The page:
Security officer finds fulfillment with Naval Reserves

ā€˜Iā€™m living a dream I never dreamed of,ā€™ Richard Pierce said after being commissioned as a limited duty officer at Catawba Nuclear Station

Richard Pierce found a job he loves, but he yearned to do more.

A self-described hyperkinetic, Pierce, working security at Catawba Nuclear Station in South Carolina, was used to juggling multiple commitments. When he worked as an officer for 15 years in the Clover Police Department in South Carolina, he also put in hours on the side cutting grass, working security and doing construction. His four children were young then, he said, and he needed the money.


After taking a job with Duke Energy in 2003, he was able to work just one job. But after eight years, he felt restless. “I know we take care of the community, protecting the reactor, but something was missing,” he said. “I was 42, and I wanted to keep accomplishing things.”

So the former U.S. Marine corporal – who served in combat during operations Desert Storm, Desert Shield and Sharp Edge – joined the Naval Reserve. He spent four of the past seven years deployed and, while on assignment, worked his way up from petty officer third class to the rank of chief petty officer. After tragic shootings in 2015 at two military installations in Chattanooga, Tenn., Pierce started an anti-terrorism program to protect the Navy Operational Support Center in Charlotte.

Richard Pierce

And on Oct. 5, he was commissioned as a limited duty officer in the Reserve, selected for a commission based on his technical skill and expertise in anti-terrorism and force protection. Limited duty officers come from the enlisted ranks and call themselves “Mustangs,” referring to wild horses that must be tamed.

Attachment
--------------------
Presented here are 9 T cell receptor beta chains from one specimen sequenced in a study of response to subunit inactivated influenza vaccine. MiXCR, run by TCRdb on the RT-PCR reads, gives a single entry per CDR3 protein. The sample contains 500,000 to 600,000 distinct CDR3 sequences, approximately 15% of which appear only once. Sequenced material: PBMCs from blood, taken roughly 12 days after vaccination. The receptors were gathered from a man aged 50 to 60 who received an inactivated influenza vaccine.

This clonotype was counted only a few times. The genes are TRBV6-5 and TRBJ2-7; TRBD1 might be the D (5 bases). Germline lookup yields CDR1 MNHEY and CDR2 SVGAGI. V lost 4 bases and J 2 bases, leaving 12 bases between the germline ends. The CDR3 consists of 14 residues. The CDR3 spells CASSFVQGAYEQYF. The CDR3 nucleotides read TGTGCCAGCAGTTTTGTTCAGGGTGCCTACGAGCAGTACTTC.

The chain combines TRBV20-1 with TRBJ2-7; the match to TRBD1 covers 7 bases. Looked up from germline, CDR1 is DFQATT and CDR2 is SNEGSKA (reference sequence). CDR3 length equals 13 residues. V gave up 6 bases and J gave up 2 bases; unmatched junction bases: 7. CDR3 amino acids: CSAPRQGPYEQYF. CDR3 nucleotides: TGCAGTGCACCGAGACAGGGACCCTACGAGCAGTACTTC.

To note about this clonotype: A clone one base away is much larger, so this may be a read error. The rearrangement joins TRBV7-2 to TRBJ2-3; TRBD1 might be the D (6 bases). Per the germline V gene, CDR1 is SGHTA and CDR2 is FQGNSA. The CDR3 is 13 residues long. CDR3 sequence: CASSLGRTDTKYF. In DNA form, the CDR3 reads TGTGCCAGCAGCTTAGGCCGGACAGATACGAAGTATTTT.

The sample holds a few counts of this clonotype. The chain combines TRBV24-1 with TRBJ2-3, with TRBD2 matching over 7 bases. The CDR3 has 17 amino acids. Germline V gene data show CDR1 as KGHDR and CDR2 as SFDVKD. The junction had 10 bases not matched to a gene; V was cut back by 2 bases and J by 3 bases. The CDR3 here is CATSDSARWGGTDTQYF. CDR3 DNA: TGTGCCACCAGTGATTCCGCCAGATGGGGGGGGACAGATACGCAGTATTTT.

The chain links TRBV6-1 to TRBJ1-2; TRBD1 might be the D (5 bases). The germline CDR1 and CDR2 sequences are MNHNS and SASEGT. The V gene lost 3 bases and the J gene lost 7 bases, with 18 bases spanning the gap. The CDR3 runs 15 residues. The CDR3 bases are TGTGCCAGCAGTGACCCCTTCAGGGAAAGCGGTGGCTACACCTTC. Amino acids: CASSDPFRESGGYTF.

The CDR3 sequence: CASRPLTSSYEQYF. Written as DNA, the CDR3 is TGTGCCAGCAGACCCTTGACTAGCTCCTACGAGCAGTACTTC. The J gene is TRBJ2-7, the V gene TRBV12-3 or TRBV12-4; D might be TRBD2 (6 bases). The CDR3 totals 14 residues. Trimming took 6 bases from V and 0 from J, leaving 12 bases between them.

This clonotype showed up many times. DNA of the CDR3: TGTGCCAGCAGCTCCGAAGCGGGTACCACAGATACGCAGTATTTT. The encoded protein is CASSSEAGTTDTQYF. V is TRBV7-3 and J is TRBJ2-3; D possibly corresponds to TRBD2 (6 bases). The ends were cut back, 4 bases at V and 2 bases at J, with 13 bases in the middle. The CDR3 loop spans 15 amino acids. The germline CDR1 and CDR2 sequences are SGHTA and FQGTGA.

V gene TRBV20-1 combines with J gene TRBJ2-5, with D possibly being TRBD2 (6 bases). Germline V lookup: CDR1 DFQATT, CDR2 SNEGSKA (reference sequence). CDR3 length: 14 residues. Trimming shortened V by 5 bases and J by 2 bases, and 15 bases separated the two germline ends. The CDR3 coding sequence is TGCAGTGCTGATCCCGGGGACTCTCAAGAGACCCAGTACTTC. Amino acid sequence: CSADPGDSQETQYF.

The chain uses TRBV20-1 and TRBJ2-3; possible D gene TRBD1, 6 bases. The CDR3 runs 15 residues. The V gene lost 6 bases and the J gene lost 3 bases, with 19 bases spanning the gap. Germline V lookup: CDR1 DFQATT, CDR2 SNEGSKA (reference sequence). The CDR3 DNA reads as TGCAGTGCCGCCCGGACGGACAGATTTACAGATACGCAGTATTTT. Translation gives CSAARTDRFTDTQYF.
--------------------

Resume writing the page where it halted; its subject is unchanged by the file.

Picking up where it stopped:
“I’m living a dream I never dreamed of,” he said. “I never saw myself, first of all being in the Navy, then being a chief and then becoming an officer. I feel in awe.”

Pierce requested that his commissioning ceremony be held at Catawba Nuclear Station because of the support Duke Energy has shown since he became a reservist. “It’s not just me,” he said. “There’s a bunch of us who serve. I feel that so often we see fellow teammates leave the company for the reserves, and I don’t think it hits us that these guys are taking a bigger commitment to our country so we can all sleep at night.”

Three security workers were recently deployed in the reserves at the same time, said Neil Preston, manager for nuclear security operations. “Duke Energy has always been supportive,” Preston said. “They get deployed, and we adjust to it.”

Unless he is called up for special duty, Pierce expects to spend two days a month away on drills. In an interview in October from the Naval War College in Newport, R.I., he said that one of the most rewarding parts of his new position has been mentoring younger reserves. He said he shares with them values he learned at Duke Energy: “To have a questioning attitude and be a positive reinforcement. And the biggest thing is that safety is No. 1.”Pierce's favorite quote, spoken by former President Lyndon B. Johnson in 1968: “I never think of a Marine but what I think of a man who wants to do more, not less, a man you have to hold back, not shove."

Duke Energy is committed to its military veterans and to employees serving in the National Guard and Reserves. That’s why the U.S. Department of Defense awarded Duke Energy the 2018 Secretary of Defense Employer Support Freedom Award for its support of employees who serve in the Guard and Reserves.